Otherwise the system is still pretty strong. I would wait another year and then upgrade.

    Keep saving your change.

  • QuizzicalQuizzical Posts: 14,779Member Uncommon
    Originally posted by grndzro
    Originally posted by Baitness

    Throwing my hat in for overclocking the CPU.  A lot of MMOs push the CPU hard, and yours is no slouch.  If you are willing to spend some money on an aftermarket CPU fan (I like ZALMAN fans), I bet you could get quite a bit more out of that.  I kept my i7 920 at 3.6ghz and up and the damn thing never burnt out, i7 cards are tough and you are rocking a bloomfield (pre ivybridge cards run  slower, but cooler also).  If you are new to overclocking that is a great chip to learn on.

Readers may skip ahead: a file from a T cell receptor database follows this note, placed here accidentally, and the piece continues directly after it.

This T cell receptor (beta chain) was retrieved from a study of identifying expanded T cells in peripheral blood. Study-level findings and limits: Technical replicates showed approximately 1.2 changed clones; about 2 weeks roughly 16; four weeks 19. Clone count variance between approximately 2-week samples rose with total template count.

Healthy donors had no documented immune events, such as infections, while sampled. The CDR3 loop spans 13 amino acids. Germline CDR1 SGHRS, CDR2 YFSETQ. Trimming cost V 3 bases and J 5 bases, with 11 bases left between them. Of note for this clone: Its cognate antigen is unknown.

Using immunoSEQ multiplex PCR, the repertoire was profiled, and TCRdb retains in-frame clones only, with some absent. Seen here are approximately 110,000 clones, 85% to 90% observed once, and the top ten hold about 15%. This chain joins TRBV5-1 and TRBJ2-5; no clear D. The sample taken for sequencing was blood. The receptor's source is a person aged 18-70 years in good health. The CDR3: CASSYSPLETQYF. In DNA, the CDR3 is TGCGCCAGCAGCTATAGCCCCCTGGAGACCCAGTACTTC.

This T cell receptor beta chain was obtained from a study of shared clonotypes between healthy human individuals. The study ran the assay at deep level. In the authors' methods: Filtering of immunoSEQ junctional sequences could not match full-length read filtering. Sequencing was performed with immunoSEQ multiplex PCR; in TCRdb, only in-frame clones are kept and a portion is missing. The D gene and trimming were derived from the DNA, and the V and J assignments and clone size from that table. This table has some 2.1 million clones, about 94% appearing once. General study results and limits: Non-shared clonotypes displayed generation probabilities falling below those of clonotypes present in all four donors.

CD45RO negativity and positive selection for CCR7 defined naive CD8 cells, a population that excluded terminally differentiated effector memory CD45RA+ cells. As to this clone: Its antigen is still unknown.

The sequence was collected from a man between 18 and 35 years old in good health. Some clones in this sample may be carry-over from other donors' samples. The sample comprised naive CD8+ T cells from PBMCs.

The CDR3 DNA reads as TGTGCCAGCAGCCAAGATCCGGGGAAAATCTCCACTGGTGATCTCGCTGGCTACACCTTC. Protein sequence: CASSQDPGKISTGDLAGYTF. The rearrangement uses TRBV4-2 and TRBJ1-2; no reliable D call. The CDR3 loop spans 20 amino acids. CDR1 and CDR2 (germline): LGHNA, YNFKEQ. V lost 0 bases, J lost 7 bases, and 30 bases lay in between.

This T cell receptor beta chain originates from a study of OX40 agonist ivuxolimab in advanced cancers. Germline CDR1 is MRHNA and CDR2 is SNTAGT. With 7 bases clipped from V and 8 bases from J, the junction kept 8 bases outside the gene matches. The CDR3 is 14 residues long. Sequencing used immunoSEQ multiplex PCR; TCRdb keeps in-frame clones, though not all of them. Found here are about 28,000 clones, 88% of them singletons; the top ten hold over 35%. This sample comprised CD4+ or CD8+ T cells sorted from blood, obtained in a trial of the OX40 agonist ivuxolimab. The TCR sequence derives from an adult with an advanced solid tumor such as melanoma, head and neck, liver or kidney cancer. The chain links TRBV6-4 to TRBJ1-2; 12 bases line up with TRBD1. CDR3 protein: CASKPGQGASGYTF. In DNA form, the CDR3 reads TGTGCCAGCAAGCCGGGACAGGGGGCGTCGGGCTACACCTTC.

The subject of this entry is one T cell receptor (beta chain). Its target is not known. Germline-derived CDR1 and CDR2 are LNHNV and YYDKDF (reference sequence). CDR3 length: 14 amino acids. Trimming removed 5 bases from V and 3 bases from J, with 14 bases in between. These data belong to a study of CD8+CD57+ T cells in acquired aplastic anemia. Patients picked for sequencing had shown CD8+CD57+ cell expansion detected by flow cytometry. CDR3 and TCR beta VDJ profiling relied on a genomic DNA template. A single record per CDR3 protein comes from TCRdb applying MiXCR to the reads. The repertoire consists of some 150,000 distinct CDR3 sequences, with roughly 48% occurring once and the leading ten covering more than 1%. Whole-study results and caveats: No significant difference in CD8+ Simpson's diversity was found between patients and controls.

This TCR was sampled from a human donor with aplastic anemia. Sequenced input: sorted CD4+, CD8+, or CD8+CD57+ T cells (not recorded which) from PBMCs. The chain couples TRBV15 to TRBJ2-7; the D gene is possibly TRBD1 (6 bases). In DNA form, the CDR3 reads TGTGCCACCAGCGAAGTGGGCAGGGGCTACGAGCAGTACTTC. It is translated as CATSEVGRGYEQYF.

No VRM heatsinks. The MB wasn't designed for overclocking.

    Best upgrade would be a high end motherboard and a good double fan tower heatsink.

    Otherwise the system is still pretty strong. I would wait another year and then upgrade.

    Keep saving your change.

    I'm not sure what you're talking about.  Usually Gigabyte's UD-anything motherboards are very much built for overclocking.  I count 12 power phases on that motherboard, and not only are there heatsinks on the power circuitry, but one of the heatsinks has a heatpipe through it connecting it to another heatsink.

  • Loke666Loke666 MalmöPosts: 17,967Member Uncommon
    Originally posted by Baitness

    Throwing my hat in for overclocking the CPU.  A lot of MMOs push the CPU hard, and yours is no slouch.  If you are willing to spend some money on an aftermarket CPU fan (I like ZALMAN fans), I bet you could get quite a bit more out of that.  I kept my i7 920 at 3.6ghz and up and the damn thing never burnt out, i7 cards are tough and you are rocking a bloomfield (pre ivybridge cards run  slower, but cooler also).  If you are new to overclocking that is a great chip to learn on.